One of the Artistic Director’s challenges at any theater company is navigating the choppy waters of selecting a season of productions. There are so many variables to juggle that, in the end, the choices can almost seem arbitrary. But of course, nothing that takes so much time and research and consideration and negotiation can be arbitrary. Budgets aside, it is really all about who we are trying to please, including ourselves.
Naturally, they are foremost among those we’re trying to please. The esteemed British director and visionary, Peter Brook, famously opined that all you need to create theater is an empty space. I would argue that it’s also nice to have someone watching what we’ve created. While we have to know who our audience is and respect their sensibilities, we needn’t slavishly pander to them. Those with subscription audiences share the challenge of satisfying an older and aging patronage while trying to build a younger one. Yes, most of our subscribers will welcome The Sound of Music for the umpteenth time, but it’s unlikely to make theater converts of the younger crowd. And that’s fine. We need something for everyone, so what might we program that will engage the kids (by which I mean those in their 20s and 30s) while not repelling our core audience? We want to introduce the core to contemporary, perhaps edgier fare without scaring them away, while wooing our younger audience into giving the classics a chance.
Take it slow. American Psycho may be a bit much for your subscribers right off the bat, but they may not shy away from the gentler Memphis, which might crossover and engage the younger crowd as well.
You need to please your talent pool because if you program material they’re not interested in auditioning for, you’re sunk. So talk to them. What ideas do they have and what do they think about some of your ideas? You don’t need to say much or get into debates, just listen. If you program a vehicular show, make certain that you have an ace in the hole. Sunset Boulevard may well be a wonderful local premiere, but if you don’t have a strong Norma, good luck. You can’t count on some lady just walking in off the street to fill the bill. Yes, that can happen and has happened to me more than once. Still, you don’t want to slate Fiddler or Dolly or La Mancha or Mame if you don’t know of anyone in town who could play that role.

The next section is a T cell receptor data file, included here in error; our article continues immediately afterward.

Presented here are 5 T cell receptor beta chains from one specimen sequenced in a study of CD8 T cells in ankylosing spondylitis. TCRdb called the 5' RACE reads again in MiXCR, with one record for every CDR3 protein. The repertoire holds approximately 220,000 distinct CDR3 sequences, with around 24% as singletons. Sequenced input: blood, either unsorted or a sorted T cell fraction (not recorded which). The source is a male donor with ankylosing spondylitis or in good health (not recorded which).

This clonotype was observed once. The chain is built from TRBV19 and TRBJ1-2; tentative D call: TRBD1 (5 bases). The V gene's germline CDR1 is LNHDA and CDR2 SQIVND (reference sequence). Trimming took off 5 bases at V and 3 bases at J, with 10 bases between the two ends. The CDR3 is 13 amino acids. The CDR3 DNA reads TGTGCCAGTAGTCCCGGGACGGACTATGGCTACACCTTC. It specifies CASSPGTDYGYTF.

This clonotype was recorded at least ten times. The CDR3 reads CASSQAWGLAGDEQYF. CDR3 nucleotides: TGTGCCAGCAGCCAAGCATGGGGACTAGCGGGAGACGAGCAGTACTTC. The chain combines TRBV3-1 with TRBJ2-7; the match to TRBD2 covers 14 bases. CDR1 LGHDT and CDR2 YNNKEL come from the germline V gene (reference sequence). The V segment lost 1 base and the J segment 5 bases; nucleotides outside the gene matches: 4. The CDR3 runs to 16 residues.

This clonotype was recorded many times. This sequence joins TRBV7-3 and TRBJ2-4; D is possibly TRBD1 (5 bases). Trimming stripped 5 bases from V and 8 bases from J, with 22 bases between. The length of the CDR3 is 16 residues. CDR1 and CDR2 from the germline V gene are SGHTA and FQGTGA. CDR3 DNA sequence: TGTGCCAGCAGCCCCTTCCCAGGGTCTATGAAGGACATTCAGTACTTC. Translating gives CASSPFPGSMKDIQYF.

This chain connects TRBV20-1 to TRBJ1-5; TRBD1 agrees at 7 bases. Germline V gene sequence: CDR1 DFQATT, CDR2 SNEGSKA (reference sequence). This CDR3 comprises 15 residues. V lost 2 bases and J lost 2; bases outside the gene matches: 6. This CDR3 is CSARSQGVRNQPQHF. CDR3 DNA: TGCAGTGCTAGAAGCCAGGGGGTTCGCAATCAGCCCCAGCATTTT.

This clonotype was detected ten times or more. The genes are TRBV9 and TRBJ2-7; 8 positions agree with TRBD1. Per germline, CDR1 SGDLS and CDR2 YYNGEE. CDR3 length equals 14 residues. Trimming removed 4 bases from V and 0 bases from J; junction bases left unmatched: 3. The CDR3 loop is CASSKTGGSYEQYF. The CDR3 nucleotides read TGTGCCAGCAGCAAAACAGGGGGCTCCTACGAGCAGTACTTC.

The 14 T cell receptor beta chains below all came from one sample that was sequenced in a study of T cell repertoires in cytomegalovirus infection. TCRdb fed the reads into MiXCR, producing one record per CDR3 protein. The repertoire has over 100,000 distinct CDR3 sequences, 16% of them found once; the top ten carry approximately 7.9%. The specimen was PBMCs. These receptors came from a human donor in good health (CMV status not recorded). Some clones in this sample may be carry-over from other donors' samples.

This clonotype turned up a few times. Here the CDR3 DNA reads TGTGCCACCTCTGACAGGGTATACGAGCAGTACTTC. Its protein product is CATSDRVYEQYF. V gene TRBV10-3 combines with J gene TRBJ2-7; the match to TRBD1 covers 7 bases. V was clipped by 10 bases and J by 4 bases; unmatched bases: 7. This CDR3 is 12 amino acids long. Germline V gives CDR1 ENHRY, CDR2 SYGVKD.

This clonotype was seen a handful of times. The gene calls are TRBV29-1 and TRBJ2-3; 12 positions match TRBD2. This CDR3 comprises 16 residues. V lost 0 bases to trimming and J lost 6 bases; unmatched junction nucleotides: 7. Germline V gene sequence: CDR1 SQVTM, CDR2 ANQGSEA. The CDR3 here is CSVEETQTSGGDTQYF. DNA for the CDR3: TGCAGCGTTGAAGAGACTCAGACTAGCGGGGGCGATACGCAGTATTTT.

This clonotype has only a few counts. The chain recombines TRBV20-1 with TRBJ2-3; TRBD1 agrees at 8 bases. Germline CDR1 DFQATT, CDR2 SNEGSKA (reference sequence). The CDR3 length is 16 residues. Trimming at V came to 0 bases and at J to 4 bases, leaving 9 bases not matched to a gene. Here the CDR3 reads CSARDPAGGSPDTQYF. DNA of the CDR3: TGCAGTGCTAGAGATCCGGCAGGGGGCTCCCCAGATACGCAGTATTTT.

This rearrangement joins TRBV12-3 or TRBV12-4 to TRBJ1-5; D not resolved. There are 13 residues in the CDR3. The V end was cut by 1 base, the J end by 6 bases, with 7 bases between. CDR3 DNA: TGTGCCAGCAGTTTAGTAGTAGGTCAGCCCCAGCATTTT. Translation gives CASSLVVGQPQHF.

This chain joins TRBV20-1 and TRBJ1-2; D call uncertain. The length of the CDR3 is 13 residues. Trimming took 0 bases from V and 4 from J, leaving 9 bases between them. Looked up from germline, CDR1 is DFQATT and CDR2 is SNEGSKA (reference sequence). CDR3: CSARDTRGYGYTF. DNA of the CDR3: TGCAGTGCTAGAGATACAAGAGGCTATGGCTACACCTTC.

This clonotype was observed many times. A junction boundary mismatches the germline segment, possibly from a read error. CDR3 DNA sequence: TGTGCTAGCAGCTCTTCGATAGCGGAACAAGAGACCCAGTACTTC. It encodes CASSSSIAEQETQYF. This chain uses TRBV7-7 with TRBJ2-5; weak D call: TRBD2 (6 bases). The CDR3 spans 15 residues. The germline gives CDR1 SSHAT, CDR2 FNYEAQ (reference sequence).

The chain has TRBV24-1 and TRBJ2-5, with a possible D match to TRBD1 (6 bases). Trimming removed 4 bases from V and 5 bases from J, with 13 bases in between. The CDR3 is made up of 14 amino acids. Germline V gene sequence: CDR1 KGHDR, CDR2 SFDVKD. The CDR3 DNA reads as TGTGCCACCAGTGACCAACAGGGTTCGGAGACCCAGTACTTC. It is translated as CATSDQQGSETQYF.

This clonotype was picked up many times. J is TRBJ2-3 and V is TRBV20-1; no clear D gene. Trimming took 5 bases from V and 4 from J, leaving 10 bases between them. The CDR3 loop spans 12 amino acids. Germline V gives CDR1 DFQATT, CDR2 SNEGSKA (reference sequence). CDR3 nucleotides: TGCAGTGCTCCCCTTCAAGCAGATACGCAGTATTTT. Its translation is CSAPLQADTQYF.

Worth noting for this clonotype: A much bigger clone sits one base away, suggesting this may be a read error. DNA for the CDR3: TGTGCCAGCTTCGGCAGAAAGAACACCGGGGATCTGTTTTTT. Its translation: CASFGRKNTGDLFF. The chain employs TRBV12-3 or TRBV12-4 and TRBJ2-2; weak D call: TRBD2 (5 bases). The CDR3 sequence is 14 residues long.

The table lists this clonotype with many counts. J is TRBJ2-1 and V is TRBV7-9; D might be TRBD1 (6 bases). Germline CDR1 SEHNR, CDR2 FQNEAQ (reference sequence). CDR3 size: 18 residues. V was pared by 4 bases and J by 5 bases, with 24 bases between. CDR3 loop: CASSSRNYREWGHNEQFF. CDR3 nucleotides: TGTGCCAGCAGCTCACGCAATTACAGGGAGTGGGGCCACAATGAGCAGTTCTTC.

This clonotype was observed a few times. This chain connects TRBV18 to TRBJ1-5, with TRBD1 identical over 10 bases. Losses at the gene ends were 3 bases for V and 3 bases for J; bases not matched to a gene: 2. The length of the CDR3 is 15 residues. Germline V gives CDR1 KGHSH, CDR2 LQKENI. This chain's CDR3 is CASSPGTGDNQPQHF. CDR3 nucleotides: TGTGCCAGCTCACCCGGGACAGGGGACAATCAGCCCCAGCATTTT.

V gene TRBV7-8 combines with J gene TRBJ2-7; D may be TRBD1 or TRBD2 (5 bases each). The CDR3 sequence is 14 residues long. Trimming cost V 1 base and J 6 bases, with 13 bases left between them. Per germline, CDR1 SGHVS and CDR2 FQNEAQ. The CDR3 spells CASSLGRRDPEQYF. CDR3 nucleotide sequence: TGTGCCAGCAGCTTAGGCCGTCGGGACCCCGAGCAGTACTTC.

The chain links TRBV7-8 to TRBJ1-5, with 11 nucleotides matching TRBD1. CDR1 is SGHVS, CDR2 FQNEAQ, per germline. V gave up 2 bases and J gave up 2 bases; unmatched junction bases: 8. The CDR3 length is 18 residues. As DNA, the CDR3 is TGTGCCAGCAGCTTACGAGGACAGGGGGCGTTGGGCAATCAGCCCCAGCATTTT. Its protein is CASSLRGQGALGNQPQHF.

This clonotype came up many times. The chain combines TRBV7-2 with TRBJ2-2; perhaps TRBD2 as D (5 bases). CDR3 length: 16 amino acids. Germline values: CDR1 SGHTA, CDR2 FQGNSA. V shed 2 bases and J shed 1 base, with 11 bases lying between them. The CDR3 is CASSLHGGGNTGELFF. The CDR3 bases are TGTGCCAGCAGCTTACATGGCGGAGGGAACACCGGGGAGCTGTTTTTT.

Then there’s the Board of Directors to please. If you’re lucky and if they’re smart, they will largely keep their noses out of your business, other than having to do with financial matters. They have hired you to steer the organization artistically and should trust you to do it. Ideally, they are advocates for the company, out raising money to produce the shows. But we don’t always get lucky, do we? We are often in the position of having to placate our boards while staying true to our artistic missions. We must remain respectful, as with any employer, while also being as persuasive as possible. If you think Rodgers & Hammerstein’s Allegro, a musical few have ever had the opportunity to see, is a more compelling choice than, say, Oklahoma!, then make your case for it, passionately and articulately. And have some idea of how you’ll market a title few will be familiar with. You may have to take “no” for an answer, but at least you went to bat. You will always be your own strongest advocate.
As you go about trying to please your various constituencies, you’re also trying to build a balanced season. Drama and comedy, contemporary and classic, extravagance and modesty, spectacle and intimacy, frivolous and profound. Even a company with a single-vision mission, such as Family Entertainment, needs to find balance. There are family friendly shows that aim to do nothing but entertain, while others will make you think or challenge perceptions about the world in which we live. And this seems as good a time as any to offer an insight I came to the hard way. Do not make a selection based solely on a strong title. There are many properties out there with instantly recognizable titles, mostly based on successful movies or books, that are just lousy shows. Sure, the title may help sell your season and bring in the single-ticket buyers. And you’ll think, “Oh, I can doll that show-up and make it work.” But, as the adage goes, “If it ain’t on the page, it ain’t on the stage.” It’s interesting to note that most of these titles will be shows you’ve never seen and there’s a reason for that. Most importantly, your audience will be disappointed and you never want to risk disappointing them, of all people. Err on the side of quality.
Because musicals typically make more money than do plays, some companies have dispensed with plays altogether. I have never agreed to do that. Not only is there an (admittedly smaller) audience for straight plays, but the actors who don’t sing and dance deserve something, too.
Also, here is a great opportunity to broaden your audience’s horizons. If you are consistently putting up quality, engaging productions, they will trust and follow you into the unknown. Laying in a distinguished contemporary play such as Good People or One Man, Two Guvnors, or a classic like Arthur Miller’s All My Sons or Kaufman & Hart’s You Can’t Take It with You” gives your company the whiff of integrity. There will be those in your audience who didn’t realize that they’d enjoy a straight play so much and will come back for the next one. And there will be those straight play lovers who will think, “That was great! Maybe we should come and see one of their musicals.” *SPOILER ALERT!* You may lose money on the plays but fear not. You will more than makeup for it with your Christmas production of The Sound of Music.